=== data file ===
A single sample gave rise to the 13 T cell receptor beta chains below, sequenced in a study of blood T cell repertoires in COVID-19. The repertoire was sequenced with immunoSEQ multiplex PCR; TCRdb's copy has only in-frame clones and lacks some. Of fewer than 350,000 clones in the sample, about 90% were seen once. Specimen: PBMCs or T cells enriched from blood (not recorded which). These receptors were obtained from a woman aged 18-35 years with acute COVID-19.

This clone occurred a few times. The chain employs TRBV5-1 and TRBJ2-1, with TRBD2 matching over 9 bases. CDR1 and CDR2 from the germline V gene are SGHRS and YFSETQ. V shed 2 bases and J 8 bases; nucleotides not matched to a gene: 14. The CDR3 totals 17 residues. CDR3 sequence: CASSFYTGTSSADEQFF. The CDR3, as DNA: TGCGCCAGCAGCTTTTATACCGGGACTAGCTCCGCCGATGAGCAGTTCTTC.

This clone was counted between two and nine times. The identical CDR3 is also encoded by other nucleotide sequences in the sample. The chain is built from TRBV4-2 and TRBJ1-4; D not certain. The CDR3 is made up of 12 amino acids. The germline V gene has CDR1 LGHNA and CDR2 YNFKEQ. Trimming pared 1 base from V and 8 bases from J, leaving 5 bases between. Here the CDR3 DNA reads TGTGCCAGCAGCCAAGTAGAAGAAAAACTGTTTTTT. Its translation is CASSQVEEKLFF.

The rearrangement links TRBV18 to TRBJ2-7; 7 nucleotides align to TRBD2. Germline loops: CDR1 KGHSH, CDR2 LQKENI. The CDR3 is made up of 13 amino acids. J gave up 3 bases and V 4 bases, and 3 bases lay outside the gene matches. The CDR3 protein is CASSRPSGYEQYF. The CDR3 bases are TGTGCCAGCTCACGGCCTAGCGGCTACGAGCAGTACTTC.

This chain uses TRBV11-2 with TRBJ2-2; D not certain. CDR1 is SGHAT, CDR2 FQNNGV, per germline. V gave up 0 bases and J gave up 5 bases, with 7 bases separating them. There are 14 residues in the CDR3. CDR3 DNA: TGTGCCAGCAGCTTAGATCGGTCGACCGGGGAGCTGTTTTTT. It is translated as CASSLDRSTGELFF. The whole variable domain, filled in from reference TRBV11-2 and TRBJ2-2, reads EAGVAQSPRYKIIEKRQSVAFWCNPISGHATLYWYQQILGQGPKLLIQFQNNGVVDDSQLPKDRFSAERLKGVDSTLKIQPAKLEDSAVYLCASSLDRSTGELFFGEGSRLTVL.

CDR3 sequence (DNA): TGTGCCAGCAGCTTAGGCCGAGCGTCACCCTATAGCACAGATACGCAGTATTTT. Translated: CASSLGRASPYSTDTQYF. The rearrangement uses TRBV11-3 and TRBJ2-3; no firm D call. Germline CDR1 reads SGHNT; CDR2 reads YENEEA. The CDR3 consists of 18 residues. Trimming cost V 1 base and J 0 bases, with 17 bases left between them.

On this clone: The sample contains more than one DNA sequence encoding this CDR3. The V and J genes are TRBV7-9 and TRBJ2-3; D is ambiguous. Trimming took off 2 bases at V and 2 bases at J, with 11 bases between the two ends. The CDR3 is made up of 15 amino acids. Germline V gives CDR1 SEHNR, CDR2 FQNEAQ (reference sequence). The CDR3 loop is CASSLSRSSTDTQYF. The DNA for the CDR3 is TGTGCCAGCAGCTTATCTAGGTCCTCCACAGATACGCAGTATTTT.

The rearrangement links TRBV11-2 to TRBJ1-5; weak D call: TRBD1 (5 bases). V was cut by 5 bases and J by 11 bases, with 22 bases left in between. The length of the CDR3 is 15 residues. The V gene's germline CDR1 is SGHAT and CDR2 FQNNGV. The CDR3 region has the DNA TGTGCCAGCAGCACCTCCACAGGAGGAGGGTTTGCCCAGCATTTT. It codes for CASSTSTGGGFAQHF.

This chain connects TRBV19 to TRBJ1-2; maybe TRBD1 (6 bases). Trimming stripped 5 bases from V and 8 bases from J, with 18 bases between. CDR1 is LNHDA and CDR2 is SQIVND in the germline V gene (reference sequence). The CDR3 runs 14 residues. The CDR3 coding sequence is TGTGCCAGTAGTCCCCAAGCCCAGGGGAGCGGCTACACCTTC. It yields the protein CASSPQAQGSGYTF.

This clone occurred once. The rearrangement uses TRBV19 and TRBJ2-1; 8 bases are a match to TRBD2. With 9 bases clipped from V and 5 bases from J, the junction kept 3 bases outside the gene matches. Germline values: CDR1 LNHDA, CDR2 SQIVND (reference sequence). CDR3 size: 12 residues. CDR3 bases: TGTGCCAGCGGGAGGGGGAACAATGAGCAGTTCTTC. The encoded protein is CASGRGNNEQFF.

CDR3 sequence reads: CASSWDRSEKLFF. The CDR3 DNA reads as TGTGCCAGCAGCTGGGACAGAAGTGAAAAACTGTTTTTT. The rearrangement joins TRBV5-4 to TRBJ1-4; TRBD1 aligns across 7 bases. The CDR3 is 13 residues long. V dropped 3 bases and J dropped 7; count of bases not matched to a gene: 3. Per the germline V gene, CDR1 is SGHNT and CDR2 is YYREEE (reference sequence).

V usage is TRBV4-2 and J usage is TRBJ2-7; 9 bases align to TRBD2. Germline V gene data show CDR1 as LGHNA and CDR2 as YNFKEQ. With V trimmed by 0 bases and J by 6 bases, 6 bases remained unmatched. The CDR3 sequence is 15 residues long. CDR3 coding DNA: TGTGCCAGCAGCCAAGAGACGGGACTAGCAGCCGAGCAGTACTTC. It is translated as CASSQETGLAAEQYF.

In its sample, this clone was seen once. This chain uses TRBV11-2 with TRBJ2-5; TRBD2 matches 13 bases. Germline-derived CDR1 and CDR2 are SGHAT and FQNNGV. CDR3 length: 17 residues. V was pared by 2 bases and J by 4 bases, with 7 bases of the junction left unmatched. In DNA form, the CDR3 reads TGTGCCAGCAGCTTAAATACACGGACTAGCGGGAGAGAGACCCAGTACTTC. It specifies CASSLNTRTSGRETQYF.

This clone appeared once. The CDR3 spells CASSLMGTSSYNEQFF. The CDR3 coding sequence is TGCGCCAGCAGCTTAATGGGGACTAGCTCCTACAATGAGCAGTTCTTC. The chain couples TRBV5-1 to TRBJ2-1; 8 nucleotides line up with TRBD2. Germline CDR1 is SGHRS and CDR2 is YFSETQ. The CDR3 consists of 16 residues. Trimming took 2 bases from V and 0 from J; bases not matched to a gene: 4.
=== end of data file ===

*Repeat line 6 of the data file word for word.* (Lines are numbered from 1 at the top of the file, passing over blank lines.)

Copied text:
CDR3 sequence (DNA): TGTGCCAGCAGCTTAGGCCGAGCGTCACCCTATAGCACAGATACGCAGTATTTT. Translated: CASSLGRASPYSTDTQYF. The rearrangement uses TRBV11-3 and TRBJ2-3; no firm D call. Germline CDR1 reads SGHNT; CDR2 reads YENEEA. The CDR3 consists of 18 residues. Trimming cost V 1 base and J 0 bases, with 17 bases left between them.